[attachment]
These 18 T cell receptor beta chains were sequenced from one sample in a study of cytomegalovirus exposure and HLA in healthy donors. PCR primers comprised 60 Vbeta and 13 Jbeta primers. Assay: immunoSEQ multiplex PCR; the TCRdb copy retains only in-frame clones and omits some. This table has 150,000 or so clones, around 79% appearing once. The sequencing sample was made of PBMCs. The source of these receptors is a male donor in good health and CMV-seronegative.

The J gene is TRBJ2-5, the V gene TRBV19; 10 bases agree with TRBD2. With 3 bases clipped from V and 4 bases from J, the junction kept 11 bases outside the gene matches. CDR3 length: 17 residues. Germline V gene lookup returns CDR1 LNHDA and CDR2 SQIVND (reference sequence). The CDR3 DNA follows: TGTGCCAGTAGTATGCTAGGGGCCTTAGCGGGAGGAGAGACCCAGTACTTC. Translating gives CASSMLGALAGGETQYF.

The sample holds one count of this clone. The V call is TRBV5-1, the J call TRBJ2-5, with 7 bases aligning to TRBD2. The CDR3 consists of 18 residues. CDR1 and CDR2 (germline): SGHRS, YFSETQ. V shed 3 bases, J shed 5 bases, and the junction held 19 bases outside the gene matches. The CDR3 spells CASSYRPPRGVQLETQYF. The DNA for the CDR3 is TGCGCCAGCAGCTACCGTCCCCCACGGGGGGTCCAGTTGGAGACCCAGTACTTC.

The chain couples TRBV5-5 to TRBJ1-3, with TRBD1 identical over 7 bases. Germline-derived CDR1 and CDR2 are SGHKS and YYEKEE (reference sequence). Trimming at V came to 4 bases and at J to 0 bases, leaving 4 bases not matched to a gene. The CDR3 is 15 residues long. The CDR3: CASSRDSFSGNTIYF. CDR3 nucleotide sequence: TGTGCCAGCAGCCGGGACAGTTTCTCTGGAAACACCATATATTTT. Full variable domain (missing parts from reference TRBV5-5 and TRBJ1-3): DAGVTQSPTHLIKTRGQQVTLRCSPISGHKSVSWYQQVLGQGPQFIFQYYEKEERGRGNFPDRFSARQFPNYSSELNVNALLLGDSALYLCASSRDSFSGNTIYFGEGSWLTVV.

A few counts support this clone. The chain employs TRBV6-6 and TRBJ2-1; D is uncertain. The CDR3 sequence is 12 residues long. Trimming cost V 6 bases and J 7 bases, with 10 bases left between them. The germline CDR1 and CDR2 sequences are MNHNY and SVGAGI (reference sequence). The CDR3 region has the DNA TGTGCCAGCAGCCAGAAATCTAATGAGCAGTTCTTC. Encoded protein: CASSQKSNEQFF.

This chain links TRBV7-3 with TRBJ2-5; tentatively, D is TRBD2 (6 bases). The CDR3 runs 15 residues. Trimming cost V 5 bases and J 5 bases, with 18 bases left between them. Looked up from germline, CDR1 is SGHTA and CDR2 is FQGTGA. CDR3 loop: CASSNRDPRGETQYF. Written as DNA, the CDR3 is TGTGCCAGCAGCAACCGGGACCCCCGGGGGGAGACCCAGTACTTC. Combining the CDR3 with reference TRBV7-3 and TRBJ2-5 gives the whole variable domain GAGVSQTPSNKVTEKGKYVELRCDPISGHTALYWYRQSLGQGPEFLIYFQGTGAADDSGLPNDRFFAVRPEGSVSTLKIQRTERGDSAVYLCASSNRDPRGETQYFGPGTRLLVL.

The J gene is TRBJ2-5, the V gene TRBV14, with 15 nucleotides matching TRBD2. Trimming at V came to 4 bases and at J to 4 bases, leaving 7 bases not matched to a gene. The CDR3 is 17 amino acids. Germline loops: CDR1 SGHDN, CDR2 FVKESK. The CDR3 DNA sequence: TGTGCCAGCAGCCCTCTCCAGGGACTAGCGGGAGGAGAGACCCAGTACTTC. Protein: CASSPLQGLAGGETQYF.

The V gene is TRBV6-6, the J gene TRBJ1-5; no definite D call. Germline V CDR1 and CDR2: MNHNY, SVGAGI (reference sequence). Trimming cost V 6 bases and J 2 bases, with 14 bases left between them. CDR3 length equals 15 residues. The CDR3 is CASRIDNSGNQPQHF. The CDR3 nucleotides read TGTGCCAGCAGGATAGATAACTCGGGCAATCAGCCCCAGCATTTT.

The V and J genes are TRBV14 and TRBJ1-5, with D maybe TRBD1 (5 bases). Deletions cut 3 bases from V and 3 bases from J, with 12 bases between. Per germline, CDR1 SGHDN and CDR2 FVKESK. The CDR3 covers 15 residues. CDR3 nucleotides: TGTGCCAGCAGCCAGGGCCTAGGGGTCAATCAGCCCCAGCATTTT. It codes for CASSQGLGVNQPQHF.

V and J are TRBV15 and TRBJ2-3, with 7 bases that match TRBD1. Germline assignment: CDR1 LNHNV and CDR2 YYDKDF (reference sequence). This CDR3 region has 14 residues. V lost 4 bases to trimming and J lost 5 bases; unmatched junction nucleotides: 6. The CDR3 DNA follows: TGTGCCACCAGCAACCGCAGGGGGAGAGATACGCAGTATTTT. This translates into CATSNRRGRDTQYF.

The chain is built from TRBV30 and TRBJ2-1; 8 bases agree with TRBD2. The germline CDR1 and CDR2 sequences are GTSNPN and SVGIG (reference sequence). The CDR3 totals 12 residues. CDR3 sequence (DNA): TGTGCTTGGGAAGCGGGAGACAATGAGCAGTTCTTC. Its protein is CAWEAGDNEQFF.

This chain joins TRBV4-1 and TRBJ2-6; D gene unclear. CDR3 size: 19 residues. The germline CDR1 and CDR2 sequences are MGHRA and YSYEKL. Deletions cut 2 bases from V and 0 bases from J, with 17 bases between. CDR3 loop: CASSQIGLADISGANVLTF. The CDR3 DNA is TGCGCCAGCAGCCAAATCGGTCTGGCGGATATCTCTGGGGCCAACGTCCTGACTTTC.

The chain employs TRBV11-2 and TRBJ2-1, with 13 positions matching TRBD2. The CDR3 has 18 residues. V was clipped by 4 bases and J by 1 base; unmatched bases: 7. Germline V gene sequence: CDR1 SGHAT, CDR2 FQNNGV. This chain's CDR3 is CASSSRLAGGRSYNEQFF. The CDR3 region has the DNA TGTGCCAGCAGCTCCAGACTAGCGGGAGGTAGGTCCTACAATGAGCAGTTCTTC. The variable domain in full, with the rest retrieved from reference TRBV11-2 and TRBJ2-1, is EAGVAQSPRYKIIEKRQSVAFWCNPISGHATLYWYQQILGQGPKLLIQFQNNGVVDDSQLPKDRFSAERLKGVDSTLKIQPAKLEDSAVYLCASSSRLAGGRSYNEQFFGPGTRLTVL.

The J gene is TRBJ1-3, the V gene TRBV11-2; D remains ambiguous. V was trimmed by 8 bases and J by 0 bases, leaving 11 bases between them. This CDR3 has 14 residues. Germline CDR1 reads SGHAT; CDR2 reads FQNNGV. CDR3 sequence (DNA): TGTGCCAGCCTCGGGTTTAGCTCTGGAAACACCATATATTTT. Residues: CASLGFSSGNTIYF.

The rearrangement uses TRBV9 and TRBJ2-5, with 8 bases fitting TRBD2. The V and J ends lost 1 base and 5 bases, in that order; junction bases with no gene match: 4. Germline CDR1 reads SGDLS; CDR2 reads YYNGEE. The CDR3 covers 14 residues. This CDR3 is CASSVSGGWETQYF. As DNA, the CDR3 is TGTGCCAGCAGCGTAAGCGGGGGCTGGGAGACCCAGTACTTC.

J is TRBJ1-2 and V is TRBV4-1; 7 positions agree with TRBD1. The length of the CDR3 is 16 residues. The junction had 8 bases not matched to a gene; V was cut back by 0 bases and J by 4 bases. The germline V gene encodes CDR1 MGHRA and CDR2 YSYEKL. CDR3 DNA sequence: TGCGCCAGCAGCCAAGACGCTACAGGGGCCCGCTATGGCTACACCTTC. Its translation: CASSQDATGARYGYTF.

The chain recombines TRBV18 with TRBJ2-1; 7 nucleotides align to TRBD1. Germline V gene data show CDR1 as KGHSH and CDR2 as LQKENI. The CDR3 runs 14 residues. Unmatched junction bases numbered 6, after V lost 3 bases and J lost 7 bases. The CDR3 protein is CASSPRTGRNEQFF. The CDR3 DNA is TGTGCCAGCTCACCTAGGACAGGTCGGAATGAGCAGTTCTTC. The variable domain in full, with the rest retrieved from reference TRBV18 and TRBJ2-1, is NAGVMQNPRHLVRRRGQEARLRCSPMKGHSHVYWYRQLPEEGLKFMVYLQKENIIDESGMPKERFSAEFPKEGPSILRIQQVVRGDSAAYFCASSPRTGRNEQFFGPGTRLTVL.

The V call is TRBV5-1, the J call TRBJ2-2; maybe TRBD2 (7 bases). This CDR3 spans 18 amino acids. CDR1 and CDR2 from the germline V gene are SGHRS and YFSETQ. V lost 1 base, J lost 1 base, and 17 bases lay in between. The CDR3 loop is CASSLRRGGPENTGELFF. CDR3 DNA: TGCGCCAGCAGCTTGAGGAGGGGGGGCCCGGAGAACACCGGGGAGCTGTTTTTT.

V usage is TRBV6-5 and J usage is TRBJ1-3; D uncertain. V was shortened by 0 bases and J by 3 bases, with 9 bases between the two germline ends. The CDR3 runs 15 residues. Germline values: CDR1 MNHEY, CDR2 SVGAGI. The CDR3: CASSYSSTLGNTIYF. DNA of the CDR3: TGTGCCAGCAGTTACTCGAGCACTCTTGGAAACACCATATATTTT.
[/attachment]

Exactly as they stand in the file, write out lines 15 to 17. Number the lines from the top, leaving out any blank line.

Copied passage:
The rearrangement uses TRBV9 and TRBJ2-5, with 8 bases fitting TRBD2. The V and J ends lost 1 base and 5 bases, in that order; junction bases with no gene match: 4. Germline CDR1 reads SGDLS; CDR2 reads YYNGEE. The CDR3 covers 14 residues. This CDR3 is CASSVSGGWETQYF. As DNA, the CDR3 is TGTGCCAGCAGCGTAAGCGGGGGCTGGGAGACCCAGTACTTC.

J is TRBJ1-2 and V is TRBV4-1; 7 positions agree with TRBD1. The length of the CDR3 is 16 residues. The junction had 8 bases not matched to a gene; V was cut back by 0 bases and J by 4 bases. The germline V gene encodes CDR1 MGHRA and CDR2 YSYEKL. CDR3 DNA sequence: TGCGCCAGCAGCCAAGACGCTACAGGGGCCCGCTATGGCTACACCTTC. Its translation: CASSQDATGARYGYTF.

The chain recombines TRBV18 with TRBJ2-1; 7 nucleotides align to TRBD1. Germline V gene data show CDR1 as KGHSH and CDR2 as LQKENI. The CDR3 runs 14 residues. Unmatched junction bases numbered 6, after V lost 3 bases and J lost 7 bases. The CDR3 protein is CASSPRTGRNEQFF. The CDR3 DNA is TGTGCCAGCTCACCTAGGACAGGTCGGAATGAGCAGTTCTTC. The variable domain in full, with the rest retrieved from reference TRBV18 and TRBJ2-1, is NAGVMQNPRHLVRRRGQEARLRCSPMKGHSHVYWYRQLPEEGLKFMVYLQKENIIDESGMPKERFSAEFPKEGPSILRIQQVVRGDSAAYFCASSPRTGRNEQFFGPGTRLTVL.